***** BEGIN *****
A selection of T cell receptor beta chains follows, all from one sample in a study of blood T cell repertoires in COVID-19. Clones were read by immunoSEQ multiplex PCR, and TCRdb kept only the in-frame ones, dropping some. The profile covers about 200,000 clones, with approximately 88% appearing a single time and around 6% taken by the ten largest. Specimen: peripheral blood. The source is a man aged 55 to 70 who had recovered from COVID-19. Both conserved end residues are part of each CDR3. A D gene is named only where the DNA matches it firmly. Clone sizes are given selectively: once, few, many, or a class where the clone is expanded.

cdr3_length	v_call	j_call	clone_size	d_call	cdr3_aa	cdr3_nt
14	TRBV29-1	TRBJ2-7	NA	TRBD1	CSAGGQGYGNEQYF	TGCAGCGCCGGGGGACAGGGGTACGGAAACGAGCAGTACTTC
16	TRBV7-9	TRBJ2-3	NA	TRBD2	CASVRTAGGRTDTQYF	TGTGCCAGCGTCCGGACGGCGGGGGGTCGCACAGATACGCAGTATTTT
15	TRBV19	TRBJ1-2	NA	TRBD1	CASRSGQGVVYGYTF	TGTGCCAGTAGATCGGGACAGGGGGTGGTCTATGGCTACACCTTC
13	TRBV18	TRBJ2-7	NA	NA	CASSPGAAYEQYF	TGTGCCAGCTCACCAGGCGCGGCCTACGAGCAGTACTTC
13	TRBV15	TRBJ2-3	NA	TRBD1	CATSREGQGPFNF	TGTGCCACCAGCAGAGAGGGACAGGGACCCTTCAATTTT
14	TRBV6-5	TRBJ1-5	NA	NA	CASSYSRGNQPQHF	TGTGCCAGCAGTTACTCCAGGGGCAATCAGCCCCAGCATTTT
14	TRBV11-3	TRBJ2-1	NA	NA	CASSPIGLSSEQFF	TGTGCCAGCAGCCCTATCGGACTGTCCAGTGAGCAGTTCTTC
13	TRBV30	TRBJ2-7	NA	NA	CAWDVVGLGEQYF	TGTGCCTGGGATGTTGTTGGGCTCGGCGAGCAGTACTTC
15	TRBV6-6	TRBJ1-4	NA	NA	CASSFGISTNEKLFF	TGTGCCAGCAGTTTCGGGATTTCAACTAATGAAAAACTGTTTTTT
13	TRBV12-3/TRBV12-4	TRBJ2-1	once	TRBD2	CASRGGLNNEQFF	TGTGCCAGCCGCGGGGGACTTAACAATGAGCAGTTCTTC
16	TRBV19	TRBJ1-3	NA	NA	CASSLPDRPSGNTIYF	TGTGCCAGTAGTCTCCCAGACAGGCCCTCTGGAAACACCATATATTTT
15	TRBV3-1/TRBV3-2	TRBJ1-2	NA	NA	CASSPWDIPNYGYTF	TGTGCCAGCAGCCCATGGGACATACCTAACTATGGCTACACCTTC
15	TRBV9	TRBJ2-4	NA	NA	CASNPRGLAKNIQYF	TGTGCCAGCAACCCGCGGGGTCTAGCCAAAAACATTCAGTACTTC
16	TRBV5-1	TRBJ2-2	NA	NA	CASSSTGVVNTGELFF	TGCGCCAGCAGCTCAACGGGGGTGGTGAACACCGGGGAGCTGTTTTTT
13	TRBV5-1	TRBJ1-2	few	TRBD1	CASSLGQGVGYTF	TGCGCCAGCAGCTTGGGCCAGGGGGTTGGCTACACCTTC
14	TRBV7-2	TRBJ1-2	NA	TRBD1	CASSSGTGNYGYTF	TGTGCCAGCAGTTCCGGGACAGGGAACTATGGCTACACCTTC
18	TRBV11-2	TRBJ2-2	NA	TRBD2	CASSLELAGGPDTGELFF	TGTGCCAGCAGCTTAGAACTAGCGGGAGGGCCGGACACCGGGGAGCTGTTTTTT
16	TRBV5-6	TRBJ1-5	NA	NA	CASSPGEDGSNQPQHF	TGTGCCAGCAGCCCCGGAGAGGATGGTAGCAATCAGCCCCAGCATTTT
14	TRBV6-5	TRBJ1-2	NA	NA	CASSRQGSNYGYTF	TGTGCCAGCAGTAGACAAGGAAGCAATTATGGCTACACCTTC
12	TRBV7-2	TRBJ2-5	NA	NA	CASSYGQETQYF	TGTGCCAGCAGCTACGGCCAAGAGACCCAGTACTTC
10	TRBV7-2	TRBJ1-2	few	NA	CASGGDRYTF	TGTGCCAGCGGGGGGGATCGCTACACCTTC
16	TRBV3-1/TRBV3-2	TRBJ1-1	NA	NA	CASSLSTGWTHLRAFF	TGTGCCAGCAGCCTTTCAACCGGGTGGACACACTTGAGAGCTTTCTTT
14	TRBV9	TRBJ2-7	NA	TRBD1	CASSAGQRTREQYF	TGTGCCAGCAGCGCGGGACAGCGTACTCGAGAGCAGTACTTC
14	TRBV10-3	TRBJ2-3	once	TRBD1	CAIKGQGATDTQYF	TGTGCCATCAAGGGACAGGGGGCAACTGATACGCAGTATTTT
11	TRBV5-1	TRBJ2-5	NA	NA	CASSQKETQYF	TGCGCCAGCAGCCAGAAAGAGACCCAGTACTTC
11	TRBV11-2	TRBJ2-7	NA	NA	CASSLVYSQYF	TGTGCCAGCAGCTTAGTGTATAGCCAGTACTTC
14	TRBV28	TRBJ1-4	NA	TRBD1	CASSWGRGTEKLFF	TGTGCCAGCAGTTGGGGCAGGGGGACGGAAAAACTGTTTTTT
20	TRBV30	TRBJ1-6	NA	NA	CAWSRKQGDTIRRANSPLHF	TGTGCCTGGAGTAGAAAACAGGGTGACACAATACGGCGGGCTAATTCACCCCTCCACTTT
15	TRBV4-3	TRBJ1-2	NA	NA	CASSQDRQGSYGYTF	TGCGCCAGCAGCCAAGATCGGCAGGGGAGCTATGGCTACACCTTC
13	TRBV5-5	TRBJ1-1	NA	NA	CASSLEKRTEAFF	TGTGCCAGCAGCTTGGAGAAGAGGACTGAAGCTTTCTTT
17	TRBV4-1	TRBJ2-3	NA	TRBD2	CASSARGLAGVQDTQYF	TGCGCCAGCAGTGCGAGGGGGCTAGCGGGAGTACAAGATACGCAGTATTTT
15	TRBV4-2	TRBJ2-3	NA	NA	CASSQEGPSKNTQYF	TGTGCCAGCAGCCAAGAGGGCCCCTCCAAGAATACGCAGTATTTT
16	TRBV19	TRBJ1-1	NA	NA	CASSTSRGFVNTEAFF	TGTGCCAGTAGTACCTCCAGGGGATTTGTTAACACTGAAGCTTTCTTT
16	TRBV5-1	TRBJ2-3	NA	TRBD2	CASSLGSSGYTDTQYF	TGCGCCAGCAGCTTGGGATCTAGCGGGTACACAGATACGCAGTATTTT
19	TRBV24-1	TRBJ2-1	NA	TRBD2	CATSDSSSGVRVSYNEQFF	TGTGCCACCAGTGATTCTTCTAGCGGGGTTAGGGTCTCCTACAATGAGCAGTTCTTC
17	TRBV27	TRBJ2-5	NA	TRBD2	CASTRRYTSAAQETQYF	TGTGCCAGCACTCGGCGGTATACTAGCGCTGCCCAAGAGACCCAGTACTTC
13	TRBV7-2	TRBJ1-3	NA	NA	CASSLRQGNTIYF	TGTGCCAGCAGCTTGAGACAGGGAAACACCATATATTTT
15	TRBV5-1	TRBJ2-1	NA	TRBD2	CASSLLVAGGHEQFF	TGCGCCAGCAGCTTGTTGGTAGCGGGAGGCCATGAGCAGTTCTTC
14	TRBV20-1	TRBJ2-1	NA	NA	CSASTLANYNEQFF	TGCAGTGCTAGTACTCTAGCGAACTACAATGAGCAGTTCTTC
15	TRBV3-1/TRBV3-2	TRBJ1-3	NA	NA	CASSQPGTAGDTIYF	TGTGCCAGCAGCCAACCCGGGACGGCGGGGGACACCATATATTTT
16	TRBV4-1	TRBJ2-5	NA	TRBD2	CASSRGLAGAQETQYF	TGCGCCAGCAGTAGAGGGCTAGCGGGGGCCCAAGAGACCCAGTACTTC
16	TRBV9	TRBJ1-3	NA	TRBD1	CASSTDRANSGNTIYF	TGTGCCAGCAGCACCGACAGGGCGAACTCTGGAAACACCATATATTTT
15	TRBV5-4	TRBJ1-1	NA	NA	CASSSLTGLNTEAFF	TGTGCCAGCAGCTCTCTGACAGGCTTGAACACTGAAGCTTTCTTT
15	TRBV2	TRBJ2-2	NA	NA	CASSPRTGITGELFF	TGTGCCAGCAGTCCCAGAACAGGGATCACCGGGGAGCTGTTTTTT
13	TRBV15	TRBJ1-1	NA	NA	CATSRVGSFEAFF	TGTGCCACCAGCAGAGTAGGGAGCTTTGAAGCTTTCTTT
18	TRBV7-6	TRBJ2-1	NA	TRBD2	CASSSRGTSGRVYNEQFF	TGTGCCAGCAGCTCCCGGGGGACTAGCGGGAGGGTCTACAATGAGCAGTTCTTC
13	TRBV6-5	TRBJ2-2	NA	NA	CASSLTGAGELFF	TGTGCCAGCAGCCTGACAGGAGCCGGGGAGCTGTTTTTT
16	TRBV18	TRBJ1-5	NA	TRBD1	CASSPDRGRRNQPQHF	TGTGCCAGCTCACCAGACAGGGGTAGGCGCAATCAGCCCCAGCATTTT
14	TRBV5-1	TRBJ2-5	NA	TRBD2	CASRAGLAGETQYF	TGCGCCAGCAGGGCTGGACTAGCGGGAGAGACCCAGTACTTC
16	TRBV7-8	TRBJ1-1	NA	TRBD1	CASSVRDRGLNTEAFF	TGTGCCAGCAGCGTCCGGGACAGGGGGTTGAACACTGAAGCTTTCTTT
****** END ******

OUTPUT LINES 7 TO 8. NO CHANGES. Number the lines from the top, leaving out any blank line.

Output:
13	TRBV15	TRBJ2-3	NA	TRBD1	CATSREGQGPFNF	TGTGCCACCAGCAGAGAGGGACAGGGACCCTTCAATTTT
14	TRBV6-5	TRBJ1-5	NA	NA	CASSYSRGNQPQHF	TGTGCCAGCAGTTACTCCAGGGGCAATCAGCCCCAGCATTTT